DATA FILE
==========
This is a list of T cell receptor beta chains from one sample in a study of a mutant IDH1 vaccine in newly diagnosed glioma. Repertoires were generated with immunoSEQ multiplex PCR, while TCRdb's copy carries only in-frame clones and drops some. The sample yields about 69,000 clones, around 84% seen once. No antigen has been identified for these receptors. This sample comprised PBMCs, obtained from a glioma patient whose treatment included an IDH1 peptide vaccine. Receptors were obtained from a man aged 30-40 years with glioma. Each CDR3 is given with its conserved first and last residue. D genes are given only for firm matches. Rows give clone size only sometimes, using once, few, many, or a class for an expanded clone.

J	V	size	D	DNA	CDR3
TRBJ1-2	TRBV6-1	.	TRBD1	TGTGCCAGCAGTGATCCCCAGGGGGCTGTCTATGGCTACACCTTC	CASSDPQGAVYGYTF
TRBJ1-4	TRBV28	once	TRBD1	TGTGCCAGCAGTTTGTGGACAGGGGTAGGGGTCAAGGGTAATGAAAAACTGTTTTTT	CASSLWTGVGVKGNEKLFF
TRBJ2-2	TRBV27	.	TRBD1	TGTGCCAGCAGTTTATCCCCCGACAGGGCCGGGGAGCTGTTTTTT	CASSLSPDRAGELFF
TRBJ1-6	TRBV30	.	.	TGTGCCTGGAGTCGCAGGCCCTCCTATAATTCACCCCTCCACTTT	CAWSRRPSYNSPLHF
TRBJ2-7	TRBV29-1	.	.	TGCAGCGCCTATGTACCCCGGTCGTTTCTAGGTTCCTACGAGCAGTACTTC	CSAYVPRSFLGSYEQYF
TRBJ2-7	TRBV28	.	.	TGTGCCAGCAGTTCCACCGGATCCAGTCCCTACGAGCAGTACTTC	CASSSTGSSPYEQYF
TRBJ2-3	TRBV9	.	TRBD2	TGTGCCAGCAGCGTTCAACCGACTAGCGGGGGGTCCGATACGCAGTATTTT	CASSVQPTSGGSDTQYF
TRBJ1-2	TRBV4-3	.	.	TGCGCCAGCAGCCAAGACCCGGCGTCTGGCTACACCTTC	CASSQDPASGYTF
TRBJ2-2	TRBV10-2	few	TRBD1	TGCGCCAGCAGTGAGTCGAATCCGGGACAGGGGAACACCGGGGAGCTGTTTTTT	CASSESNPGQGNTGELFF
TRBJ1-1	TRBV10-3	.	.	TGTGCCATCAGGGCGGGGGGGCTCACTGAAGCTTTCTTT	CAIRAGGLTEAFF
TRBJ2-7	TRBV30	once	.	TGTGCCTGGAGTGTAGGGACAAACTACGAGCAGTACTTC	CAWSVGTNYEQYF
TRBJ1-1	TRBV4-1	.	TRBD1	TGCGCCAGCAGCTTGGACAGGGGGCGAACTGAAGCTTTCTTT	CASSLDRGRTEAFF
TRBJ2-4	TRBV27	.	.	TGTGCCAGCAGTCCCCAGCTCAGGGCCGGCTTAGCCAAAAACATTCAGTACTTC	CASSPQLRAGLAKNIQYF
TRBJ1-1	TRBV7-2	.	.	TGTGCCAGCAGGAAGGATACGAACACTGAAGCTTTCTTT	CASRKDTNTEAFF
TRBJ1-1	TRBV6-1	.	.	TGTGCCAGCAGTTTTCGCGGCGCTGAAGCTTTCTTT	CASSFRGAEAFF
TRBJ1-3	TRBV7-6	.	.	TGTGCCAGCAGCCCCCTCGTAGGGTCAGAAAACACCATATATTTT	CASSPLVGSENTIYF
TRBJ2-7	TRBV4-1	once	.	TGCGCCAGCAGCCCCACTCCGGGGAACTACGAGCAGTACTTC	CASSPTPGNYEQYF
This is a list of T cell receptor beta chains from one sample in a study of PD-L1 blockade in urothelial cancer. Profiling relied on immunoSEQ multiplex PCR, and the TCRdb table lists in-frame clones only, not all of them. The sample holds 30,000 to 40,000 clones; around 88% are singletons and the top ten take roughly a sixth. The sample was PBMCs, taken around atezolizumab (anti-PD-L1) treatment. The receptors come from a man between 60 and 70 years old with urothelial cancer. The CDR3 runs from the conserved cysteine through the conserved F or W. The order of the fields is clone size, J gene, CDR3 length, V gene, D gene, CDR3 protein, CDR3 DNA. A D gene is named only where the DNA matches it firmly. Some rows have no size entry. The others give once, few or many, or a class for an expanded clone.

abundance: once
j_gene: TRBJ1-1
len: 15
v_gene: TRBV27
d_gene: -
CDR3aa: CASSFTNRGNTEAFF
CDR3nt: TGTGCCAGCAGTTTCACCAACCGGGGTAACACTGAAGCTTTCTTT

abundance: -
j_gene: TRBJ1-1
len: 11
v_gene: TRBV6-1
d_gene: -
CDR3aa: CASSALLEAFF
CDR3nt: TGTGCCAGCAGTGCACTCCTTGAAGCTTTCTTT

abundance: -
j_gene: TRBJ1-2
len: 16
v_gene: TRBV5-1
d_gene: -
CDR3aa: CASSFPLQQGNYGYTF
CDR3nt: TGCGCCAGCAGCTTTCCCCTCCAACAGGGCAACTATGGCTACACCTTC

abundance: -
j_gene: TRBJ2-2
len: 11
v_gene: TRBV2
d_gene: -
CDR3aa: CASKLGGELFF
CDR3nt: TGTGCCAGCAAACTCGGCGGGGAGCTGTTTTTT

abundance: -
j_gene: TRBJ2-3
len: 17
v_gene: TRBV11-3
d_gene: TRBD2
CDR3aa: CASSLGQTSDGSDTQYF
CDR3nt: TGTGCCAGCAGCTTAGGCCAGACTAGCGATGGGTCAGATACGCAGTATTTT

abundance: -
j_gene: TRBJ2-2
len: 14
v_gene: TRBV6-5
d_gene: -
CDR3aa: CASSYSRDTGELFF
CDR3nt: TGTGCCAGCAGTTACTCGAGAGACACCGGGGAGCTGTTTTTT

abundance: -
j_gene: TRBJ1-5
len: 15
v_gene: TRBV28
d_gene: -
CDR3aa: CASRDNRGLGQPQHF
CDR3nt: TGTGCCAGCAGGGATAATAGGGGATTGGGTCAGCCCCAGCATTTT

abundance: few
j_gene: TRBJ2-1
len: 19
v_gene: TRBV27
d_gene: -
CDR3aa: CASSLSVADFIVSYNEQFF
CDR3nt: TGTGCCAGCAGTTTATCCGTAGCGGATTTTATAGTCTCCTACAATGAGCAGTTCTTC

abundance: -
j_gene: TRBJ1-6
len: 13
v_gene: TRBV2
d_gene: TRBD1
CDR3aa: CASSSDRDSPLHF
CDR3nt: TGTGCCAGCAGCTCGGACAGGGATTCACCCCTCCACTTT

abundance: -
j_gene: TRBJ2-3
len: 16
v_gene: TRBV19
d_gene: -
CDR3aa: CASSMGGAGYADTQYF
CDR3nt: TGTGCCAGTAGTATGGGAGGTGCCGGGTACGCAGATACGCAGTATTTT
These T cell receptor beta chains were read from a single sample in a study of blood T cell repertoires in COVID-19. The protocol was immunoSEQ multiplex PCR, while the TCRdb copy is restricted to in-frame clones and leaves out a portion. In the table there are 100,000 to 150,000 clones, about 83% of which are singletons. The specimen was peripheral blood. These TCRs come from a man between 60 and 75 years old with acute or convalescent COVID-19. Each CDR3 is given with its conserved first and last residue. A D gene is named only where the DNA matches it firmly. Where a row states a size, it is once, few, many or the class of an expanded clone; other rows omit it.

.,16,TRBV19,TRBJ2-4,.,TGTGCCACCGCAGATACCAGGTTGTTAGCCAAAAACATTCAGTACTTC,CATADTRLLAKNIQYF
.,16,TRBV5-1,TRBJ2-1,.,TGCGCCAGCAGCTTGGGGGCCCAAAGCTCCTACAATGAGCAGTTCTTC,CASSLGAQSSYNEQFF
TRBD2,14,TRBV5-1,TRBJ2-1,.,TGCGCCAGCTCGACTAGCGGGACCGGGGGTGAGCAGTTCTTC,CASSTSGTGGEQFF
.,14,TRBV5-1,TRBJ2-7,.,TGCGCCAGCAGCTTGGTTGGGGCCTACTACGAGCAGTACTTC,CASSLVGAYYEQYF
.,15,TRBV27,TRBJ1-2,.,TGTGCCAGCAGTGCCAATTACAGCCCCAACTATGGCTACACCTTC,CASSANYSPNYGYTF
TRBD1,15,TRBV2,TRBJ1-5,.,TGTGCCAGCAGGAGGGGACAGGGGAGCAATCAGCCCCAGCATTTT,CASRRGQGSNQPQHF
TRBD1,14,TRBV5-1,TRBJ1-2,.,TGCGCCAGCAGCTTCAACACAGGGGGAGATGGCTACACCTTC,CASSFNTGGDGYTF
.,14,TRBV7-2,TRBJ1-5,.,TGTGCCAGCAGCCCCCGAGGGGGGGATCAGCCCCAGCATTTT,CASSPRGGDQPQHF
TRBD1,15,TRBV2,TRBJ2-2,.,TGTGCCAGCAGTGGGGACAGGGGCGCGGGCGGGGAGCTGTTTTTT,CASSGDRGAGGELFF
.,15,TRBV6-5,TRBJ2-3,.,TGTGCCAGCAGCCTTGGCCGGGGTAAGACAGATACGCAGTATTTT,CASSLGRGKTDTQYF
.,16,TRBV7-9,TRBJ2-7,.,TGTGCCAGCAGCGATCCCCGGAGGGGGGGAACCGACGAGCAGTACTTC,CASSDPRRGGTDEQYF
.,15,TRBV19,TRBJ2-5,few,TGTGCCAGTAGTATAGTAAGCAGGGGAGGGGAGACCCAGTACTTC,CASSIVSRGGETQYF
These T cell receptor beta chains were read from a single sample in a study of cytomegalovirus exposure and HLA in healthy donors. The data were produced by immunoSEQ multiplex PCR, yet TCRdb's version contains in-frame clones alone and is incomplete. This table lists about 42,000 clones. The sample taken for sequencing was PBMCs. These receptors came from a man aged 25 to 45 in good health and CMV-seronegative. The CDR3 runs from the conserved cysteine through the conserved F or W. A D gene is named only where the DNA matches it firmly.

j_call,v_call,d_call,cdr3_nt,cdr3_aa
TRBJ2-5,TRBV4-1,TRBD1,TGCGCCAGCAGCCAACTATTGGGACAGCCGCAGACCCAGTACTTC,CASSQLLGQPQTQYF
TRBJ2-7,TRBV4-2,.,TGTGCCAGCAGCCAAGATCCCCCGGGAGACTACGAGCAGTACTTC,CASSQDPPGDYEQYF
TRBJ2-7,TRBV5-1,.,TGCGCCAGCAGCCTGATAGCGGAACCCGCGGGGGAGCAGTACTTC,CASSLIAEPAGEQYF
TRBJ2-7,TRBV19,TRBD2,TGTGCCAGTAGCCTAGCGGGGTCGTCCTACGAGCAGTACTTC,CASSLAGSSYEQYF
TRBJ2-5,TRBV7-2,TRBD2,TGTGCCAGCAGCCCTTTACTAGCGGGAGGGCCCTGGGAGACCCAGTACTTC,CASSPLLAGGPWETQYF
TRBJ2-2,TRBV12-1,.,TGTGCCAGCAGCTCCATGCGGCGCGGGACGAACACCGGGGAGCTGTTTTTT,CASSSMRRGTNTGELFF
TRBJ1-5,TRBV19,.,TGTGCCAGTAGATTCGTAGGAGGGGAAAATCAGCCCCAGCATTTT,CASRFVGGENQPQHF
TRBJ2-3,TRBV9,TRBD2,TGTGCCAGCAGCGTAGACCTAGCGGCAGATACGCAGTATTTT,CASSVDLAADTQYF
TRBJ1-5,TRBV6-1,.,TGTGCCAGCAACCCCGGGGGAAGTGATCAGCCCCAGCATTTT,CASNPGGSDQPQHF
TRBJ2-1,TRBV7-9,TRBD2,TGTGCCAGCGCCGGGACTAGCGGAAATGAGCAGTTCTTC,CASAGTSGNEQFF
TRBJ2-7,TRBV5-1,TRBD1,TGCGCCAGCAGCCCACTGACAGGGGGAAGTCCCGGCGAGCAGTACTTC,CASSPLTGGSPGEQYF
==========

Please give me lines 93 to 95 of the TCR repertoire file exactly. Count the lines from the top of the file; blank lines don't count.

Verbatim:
.,16,TRBV5-1,TRBJ2-1,.,TGCGCCAGCAGCTTGGGGGCCCAAAGCTCCTACAATGAGCAGTTCTTC,CASSLGAQSSYNEQFF
TRBD2,14,TRBV5-1,TRBJ2-1,.,TGCGCCAGCTCGACTAGCGGGACCGGGGGTGAGCAGTTCTTC,CASSTSGTGGEQFF
.,14,TRBV5-1,TRBJ2-7,.,TGCGCCAGCAGCTTGGTTGGGGCCTACTACGAGCAGTACTTC,CASSLVGAYYEQYF